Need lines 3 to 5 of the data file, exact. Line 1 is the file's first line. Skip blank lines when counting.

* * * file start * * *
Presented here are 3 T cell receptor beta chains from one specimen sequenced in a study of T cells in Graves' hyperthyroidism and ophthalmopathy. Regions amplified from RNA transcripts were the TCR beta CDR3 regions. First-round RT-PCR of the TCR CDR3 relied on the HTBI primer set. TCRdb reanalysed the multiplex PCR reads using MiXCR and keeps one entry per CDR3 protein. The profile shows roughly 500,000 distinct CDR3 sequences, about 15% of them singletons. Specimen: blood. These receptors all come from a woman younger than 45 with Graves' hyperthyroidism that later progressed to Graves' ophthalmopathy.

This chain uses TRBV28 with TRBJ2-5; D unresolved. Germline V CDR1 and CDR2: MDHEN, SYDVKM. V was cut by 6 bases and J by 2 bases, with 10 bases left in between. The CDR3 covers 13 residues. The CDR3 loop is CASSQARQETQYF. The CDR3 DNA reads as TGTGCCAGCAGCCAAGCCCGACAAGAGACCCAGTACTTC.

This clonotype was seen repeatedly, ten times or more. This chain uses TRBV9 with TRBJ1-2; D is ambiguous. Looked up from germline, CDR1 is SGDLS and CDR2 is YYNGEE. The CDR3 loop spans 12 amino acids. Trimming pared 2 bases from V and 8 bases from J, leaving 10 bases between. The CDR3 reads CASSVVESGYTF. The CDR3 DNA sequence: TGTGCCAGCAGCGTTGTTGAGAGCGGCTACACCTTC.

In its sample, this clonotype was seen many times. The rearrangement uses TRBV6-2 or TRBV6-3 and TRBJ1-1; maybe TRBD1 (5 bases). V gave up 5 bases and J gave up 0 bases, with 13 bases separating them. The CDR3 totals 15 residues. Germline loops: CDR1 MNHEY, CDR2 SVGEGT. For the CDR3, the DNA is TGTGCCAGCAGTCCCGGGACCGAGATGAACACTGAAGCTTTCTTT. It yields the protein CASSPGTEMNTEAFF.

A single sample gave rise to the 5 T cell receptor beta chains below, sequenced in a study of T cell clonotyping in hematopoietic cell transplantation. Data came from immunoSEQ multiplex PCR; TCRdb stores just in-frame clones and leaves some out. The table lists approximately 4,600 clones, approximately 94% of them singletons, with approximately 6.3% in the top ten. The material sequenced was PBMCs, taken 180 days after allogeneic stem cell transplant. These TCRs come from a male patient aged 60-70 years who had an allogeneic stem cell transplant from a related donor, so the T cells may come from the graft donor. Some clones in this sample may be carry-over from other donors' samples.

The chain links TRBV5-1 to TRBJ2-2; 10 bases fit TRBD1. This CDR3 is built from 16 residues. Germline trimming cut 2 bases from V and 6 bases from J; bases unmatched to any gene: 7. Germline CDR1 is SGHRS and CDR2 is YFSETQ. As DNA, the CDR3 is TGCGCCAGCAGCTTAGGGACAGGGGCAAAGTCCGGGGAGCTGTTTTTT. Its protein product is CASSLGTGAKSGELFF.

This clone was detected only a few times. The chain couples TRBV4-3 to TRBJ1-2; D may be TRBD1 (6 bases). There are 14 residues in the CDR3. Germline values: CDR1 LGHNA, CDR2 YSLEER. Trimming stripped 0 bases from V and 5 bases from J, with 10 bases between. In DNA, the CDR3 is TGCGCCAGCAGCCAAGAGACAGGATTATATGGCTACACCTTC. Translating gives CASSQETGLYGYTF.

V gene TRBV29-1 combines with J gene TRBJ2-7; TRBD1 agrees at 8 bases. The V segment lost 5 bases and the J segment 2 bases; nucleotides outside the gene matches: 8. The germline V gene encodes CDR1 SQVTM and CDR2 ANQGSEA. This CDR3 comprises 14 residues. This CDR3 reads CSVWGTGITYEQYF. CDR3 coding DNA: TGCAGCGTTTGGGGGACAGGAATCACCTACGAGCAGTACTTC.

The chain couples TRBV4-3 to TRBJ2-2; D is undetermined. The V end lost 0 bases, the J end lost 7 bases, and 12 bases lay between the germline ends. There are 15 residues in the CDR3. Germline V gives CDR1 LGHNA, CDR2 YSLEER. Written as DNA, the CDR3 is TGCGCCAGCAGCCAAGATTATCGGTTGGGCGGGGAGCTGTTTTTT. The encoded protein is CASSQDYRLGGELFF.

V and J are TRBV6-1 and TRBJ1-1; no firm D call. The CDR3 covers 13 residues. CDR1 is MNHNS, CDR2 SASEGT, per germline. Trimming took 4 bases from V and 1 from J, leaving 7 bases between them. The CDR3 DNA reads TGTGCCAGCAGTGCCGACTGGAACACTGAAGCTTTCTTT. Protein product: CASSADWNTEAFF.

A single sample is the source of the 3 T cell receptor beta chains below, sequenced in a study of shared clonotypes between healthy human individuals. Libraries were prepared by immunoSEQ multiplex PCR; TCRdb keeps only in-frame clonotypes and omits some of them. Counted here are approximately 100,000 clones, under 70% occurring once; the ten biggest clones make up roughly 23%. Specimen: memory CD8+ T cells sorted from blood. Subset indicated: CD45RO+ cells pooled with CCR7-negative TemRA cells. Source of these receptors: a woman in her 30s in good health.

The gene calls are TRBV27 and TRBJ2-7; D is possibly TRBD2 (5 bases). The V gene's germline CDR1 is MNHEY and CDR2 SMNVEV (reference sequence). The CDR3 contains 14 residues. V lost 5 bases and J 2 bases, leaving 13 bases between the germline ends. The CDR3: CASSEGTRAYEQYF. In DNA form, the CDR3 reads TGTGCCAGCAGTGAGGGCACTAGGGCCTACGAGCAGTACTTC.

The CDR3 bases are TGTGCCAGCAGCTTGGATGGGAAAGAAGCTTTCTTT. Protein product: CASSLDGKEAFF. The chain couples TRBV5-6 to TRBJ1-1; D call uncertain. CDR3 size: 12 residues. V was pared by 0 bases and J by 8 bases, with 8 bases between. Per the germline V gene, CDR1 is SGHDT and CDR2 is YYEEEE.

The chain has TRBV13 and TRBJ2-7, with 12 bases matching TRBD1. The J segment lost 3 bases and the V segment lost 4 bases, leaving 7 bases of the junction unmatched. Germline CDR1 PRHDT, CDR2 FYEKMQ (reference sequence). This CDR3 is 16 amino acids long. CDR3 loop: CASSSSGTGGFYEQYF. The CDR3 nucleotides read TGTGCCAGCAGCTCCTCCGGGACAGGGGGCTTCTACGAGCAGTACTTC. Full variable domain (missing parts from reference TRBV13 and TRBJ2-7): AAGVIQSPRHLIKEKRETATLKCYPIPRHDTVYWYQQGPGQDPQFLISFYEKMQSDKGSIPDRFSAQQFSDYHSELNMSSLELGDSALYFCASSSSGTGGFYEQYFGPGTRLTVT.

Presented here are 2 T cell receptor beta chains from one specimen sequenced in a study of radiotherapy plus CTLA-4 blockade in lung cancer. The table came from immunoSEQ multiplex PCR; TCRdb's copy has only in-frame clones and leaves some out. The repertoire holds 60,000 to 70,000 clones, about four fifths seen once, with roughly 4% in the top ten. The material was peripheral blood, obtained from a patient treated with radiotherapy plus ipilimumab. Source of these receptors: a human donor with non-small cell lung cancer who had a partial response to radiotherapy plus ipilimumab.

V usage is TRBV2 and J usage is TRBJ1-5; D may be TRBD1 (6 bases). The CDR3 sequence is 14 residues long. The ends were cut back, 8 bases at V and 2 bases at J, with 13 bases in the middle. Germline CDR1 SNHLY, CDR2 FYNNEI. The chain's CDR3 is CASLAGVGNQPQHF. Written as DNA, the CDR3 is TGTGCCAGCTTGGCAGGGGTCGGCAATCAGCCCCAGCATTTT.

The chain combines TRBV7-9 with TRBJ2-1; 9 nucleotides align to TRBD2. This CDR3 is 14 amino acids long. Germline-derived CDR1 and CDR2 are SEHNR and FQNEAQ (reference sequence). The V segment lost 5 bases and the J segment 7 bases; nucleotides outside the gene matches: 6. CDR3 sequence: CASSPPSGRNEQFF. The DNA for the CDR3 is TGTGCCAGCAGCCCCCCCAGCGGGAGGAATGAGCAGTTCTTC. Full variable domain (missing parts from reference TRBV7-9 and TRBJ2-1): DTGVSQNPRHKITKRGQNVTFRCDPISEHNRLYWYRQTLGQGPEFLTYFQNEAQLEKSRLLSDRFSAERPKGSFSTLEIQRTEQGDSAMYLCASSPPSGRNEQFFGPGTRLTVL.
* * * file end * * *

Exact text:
This clonotype was seen repeatedly, ten times or more. This chain uses TRBV9 with TRBJ1-2; D is ambiguous. Looked up from germline, CDR1 is SGDLS and CDR2 is YYNGEE. The CDR3 loop spans 12 amino acids. Trimming pared 2 bases from V and 8 bases from J, leaving 10 bases between. The CDR3 reads CASSVVESGYTF. The CDR3 DNA sequence: TGTGCCAGCAGCGTTGTTGAGAGCGGCTACACCTTC.

In its sample, this clonotype was seen many times. The rearrangement uses TRBV6-2 or TRBV6-3 and TRBJ1-1; maybe TRBD1 (5 bases). V gave up 5 bases and J gave up 0 bases, with 13 bases separating them. The CDR3 totals 15 residues. Germline loops: CDR1 MNHEY, CDR2 SVGEGT. For the CDR3, the DNA is TGTGCCAGCAGTCCCGGGACCGAGATGAACACTGAAGCTTTCTTT. It yields the protein CASSPGTEMNTEAFF.

A single sample gave rise to the 5 T cell receptor beta chains below, sequenced in a study of T cell clonotyping in hematopoietic cell transplantation. Data came from immunoSEQ multiplex PCR; TCRdb stores just in-frame clones and leaves some out. The table lists approximately 4,600 clones, approximately 94% of them singletons, with approximately 6.3% in the top ten. The material sequenced was PBMCs, taken 180 days after allogeneic stem cell transplant. These TCRs come from a male patient aged 60-70 years who had an allogeneic stem cell transplant from a related donor, so the T cells may come from the graft donor. Some clones in this sample may be carry-over from other donors' samples.